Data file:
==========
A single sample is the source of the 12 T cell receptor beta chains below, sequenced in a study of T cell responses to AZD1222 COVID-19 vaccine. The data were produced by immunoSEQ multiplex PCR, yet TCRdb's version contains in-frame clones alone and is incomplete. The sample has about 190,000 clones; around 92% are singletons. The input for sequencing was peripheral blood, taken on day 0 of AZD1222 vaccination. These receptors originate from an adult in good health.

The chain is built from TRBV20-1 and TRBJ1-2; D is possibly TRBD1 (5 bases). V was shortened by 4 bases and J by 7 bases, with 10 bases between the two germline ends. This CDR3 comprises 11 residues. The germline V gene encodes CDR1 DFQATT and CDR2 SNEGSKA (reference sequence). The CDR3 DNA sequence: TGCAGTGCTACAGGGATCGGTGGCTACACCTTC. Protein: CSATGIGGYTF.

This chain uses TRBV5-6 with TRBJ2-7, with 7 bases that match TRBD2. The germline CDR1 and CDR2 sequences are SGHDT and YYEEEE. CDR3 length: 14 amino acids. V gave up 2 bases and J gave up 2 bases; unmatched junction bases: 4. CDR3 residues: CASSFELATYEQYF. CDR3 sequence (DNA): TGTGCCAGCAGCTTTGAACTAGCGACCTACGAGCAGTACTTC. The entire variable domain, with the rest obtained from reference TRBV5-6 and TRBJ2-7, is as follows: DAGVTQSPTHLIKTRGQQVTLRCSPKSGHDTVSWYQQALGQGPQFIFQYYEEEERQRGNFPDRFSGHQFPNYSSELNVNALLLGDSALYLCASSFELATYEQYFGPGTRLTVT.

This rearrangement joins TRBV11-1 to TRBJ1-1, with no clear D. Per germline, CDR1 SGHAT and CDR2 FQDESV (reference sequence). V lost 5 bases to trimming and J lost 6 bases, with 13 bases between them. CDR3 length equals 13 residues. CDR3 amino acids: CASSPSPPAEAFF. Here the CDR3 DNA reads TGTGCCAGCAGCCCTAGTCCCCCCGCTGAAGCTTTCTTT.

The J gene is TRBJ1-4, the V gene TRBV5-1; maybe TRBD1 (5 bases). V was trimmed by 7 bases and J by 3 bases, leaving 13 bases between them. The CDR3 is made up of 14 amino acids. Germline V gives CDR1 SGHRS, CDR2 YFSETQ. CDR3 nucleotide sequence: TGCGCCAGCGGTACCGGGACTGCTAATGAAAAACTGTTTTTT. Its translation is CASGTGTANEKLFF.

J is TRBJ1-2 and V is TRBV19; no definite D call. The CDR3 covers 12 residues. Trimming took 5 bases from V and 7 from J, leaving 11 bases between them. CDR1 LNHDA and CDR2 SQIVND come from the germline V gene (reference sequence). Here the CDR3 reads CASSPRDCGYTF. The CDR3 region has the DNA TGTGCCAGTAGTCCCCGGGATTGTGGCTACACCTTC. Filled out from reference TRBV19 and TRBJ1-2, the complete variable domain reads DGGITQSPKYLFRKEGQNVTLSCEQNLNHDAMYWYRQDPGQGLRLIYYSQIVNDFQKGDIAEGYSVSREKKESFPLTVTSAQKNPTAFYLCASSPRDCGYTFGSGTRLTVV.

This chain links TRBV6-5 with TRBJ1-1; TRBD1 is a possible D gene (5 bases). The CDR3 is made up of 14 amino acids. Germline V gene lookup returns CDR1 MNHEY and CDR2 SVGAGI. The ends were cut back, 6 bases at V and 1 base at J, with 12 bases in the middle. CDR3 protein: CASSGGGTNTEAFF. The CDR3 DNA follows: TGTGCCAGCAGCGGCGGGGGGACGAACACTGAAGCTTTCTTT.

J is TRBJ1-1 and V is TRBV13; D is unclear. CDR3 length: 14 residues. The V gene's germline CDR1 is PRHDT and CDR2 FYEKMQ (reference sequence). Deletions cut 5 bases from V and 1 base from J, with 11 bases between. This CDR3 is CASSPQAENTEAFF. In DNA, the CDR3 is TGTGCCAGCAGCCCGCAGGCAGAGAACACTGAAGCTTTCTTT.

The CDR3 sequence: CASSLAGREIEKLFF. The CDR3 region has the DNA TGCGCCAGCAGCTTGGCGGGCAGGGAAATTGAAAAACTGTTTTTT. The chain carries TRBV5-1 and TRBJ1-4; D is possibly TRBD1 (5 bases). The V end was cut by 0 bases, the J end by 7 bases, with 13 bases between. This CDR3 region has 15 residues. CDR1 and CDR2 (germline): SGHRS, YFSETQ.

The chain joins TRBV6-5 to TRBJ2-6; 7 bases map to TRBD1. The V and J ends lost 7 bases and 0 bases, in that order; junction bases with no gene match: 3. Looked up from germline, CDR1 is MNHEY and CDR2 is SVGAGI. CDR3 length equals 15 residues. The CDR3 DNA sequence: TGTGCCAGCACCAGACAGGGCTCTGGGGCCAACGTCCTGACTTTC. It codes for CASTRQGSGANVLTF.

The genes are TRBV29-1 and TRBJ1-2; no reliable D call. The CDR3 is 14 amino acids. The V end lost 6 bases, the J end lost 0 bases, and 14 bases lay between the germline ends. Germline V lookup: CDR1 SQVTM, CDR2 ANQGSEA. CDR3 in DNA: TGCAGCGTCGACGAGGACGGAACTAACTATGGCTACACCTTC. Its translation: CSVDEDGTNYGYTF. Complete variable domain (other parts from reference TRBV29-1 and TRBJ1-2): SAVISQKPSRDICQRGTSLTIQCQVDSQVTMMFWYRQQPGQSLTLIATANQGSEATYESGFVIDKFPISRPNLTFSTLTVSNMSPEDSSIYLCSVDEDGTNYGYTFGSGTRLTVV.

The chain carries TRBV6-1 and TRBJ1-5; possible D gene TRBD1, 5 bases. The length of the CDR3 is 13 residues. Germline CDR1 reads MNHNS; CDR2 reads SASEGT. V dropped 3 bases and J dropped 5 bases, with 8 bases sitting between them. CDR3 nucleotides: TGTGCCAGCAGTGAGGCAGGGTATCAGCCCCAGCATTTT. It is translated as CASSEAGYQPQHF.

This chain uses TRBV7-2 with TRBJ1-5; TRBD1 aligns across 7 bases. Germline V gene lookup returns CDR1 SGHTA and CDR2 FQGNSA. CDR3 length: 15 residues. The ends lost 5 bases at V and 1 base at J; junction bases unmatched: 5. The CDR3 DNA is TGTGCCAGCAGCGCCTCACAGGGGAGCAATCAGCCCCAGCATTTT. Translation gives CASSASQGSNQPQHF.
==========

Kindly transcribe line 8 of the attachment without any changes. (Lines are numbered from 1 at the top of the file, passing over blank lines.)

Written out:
J is TRBJ1-1 and V is TRBV13; D is unclear. CDR3 length: 14 residues. The V gene's germline CDR1 is PRHDT and CDR2 FYEKMQ (reference sequence). Deletions cut 5 bases from V and 1 base from J, with 11 bases between. This CDR3 is CASSPQAENTEAFF. In DNA, the CDR3 is TGTGCCAGCAGCCCGCAGGCAGAGAACACTGAAGCTTTCTTT.